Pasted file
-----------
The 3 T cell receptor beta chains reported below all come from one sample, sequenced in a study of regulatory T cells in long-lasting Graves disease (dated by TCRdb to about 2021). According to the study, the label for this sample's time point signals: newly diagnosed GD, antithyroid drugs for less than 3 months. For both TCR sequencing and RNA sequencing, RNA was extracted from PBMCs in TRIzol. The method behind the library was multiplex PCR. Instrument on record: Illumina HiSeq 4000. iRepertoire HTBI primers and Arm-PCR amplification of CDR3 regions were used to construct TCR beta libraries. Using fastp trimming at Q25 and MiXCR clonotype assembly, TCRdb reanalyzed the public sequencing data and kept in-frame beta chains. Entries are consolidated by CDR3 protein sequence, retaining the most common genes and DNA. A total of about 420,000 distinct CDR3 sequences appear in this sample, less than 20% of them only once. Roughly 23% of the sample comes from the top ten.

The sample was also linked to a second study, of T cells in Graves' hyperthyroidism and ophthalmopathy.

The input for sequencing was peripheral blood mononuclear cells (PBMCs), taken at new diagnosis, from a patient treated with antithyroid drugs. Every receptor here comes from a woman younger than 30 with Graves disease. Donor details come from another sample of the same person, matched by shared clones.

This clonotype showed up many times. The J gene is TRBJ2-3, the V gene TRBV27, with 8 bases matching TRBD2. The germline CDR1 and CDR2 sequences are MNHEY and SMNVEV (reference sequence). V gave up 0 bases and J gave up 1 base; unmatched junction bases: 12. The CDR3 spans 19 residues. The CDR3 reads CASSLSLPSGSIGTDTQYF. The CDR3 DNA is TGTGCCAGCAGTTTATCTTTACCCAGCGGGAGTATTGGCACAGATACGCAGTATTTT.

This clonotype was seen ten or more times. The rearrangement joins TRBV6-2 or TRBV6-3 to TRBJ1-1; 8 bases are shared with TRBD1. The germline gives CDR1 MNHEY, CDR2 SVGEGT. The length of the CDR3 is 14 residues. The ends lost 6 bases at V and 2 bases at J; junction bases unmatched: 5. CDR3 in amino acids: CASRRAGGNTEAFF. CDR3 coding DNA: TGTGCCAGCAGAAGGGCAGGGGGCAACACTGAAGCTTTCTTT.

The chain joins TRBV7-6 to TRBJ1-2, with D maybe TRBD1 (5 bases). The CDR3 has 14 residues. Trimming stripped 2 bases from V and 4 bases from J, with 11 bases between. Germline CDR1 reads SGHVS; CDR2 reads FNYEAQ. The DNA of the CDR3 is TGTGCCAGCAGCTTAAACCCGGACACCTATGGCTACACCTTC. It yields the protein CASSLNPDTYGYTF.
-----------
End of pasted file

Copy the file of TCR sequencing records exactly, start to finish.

The 3 T cell receptor beta chains reported below all come from one sample, sequenced in a study of regulatory T cells in long-lasting Graves disease (dated by TCRdb to about 2021). According to the study, the label for this sample's time point signals: newly diagnosed GD, antithyroid drugs for less than 3 months. For both TCR sequencing and RNA sequencing, RNA was extracted from PBMCs in TRIzol. The method behind the library was multiplex PCR. Instrument on record: Illumina HiSeq 4000. iRepertoire HTBI primers and Arm-PCR amplification of CDR3 regions were used to construct TCR beta libraries. Using fastp trimming at Q25 and MiXCR clonotype assembly, TCRdb reanalyzed the public sequencing data and kept in-frame beta chains. Entries are consolidated by CDR3 protein sequence, retaining the most common genes and DNA. A total of about 420,000 distinct CDR3 sequences appear in this sample, less than 20% of them only once. Roughly 23% of the sample comes from the top ten.

The sample was also linked to a second study, of T cells in Graves' hyperthyroidism and ophthalmopathy.

The input for sequencing was peripheral blood mononuclear cells (PBMCs), taken at new diagnosis, from a patient treated with antithyroid drugs. Every receptor here comes from a woman younger than 30 with Graves disease. Donor details come from another sample of the same person, matched by shared clones.

This clonotype showed up many times. The J gene is TRBJ2-3, the V gene TRBV27, with 8 bases matching TRBD2. The germline CDR1 and CDR2 sequences are MNHEY and SMNVEV (reference sequence). V gave up 0 bases and J gave up 1 base; unmatched junction bases: 12. The CDR3 spans 19 residues. The CDR3 reads CASSLSLPSGSIGTDTQYF. The CDR3 DNA is TGTGCCAGCAGTTTATCTTTACCCAGCGGGAGTATTGGCACAGATACGCAGTATTTT.

This clonotype was seen ten or more times. The rearrangement joins TRBV6-2 or TRBV6-3 to TRBJ1-1; 8 bases are shared with TRBD1. The germline gives CDR1 MNHEY, CDR2 SVGEGT. The length of the CDR3 is 14 residues. The ends lost 6 bases at V and 2 bases at J; junction bases unmatched: 5. CDR3 in amino acids: CASRRAGGNTEAFF. CDR3 coding DNA: TGTGCCAGCAGAAGGGCAGGGGGCAACACTGAAGCTTTCTTT.

The chain joins TRBV7-6 to TRBJ1-2, with D maybe TRBD1 (5 bases). The CDR3 has 14 residues. Trimming stripped 2 bases from V and 4 bases from J, with 11 bases between. Germline CDR1 reads SGHVS; CDR2 reads FNYEAQ. The DNA of the CDR3 is TGTGCCAGCAGCTTAAACCCGGACACCTATGGCTACACCTTC. It yields the protein CASSLNPDTYGYTF.